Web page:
Celebrity Millennium Cruise Review by patty1955
- Sail Date: May 2012
- Destination: Panama Canal & Central America
- Cabin Type: Concierge Class 2
We were lucky to be on the first cruise after the Solictization, but I don't think we will book another cruise on a ship just out of dry dock. This was our second and, just like before, there were issues that impacted our enjoyment. There were problems with the air conditioning all over the ship for the first few days. It took 4 or 5 days for our cabin temperature to be comfortable. Fumes, wet paint and dining room confusion all got better as the cruise went on. I'm sure by the second cruise it was all worked out.
The new areas of the Millennium are beautiful. They really improve and update the look of the ship. Once people discover the new areas, they're going to be very busy. The older areas of the ship are still showing their age. I had heard that all the soft surfaces were going to be replaced, but we saw frayed and worn carpet in several areas. We were amused to see duct tape being used on the bridge over the Grand Foyer.
Michaels Club and Bistro on Five are both great additions. The food in the Bistro was some of the best onboard and the staff in Michaels Club was amazing. Tommy in Michaels Club was very helpful and knowledgeable. He taught us all kinds of interesting things about both beer and whiskey.
Our cabin was wonderful. This was our first time in Concierge Class and we enjoyed all the special amenities. Contrary to what we read on Cruise Critic, the canapes were great. We looked forward to them every day. The other Concierge Class amenities weren't immediately available; they slowly showed up over the first few days. The new beds are some of the most confortable that we've slept on. DH wanted to buy one for our home until I did some research and found out what they cost. Cruising is cheaper!
The food is greatly improved over our last cruse. It was all well cooked and any issues we had were personal preference. We were told the menus were "hybrid", whatever that means. They had lots of choices and a good variety of foods. There were only two nights out of fifteen that we weren't happy with the choices offered. Interestingly, they didn't display the menu outside the restaurant before dinner on most days. It became a game for us to find and photograph the menu each afternoon. We saw others looking as well. Anytime we asked, we were told they were printing the menu so that may have had something to do with them being new menus.
There were some serious issues on the port side, select dining the first few nights. Everything was very rushed. The next several times, we were on the starboard side. We ate on the port side a few more time without incident until our last night. That night we got the worst service we've ever had on Celebrity. We actually sat with empty glasses and plates in front of us for half an hour before DH grabbed a waiter from another table and asked for service.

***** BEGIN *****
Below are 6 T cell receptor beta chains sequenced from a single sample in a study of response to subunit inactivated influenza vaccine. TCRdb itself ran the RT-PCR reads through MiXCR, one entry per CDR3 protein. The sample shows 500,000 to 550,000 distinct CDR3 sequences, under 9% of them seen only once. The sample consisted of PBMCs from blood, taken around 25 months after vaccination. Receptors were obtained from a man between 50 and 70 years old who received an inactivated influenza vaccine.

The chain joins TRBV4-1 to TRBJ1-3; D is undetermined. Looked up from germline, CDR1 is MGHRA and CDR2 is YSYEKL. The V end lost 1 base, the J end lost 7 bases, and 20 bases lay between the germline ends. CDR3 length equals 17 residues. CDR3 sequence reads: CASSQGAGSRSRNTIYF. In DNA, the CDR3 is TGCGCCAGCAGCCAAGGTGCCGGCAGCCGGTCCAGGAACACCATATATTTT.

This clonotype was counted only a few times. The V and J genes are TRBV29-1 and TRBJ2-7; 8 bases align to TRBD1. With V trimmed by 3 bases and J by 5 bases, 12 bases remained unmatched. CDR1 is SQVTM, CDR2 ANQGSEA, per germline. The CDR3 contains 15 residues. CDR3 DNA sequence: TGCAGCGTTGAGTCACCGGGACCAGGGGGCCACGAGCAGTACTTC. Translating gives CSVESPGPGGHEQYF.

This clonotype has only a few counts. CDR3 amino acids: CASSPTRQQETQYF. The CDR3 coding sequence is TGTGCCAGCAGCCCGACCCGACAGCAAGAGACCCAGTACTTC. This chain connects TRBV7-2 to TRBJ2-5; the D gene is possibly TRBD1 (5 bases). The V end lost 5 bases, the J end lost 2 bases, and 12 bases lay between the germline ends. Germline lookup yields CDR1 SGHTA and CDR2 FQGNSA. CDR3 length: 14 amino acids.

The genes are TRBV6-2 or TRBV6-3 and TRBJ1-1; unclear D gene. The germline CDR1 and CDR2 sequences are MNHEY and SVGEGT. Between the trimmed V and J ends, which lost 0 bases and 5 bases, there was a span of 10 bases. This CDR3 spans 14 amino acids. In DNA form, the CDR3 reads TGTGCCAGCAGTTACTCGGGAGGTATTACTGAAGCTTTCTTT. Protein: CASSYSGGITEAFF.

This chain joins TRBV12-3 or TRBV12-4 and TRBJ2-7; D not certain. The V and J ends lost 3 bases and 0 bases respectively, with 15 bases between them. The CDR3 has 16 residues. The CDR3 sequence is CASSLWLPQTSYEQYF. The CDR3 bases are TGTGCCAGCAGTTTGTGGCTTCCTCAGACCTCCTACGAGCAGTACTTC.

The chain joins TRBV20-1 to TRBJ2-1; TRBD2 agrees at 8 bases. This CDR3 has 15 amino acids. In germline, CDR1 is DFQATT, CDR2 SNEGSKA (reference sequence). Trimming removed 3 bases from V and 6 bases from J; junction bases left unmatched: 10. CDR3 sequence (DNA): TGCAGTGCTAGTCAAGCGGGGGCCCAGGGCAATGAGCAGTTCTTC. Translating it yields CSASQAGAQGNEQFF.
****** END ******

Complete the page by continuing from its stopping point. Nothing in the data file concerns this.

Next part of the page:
The entertainment was excellent. We enjoyed the comedian and the magician in particular. Jim Reynolds and Lisa Didier were the Celebrity Life speakers and they were both great. We learned a lot from Jim and Lisa managed to fill the theatre twice with her Madames lectures.
I was disappointed with the Captain's Club wine seminar. This was our first cruise as Select and the wine seminar was the one event I had most looked forward to. Our welcome letter said it was in the 5th floor Main Dining room but when we got there they told us it was in the Olympic. We were one of the last people to get there so we had to wait while they set up places for us. By the time we both had settings and wine, they were on the second of four wines. We ended up seated next to the kitchen and had trouble hearing over the clatter of dishes. Between the noise from the kitchen and the heavy accent of the speaker, we missed a lot. It was all very disappointing.
I don't usually read review of ports or excursion, so I hesitate to write one. I'm going to make an exception for Antigua, Guatemala. Guatemala is beautiful and, one of these days, this is going to make a great stop, but it's not ready yet. Prices are too high for the souvenirs, the street sellers are too pushy, food is expensive, and there is almost nothing written in English. I don't want to act like an ugly American, but it's hard to enjoy a place without being able to understand what we're seeing. We visited a museum that was interesting, but we couldn't read any of the signs or exhibits. We visited several Mexican cities and we thought the timeshare salesmen were pushy, but they are nothing compared to the street sellers in Antigua. At some spots we were swarmed and they didn't want to take "no" for an answer. If I wasn't with DH, I would have been worried.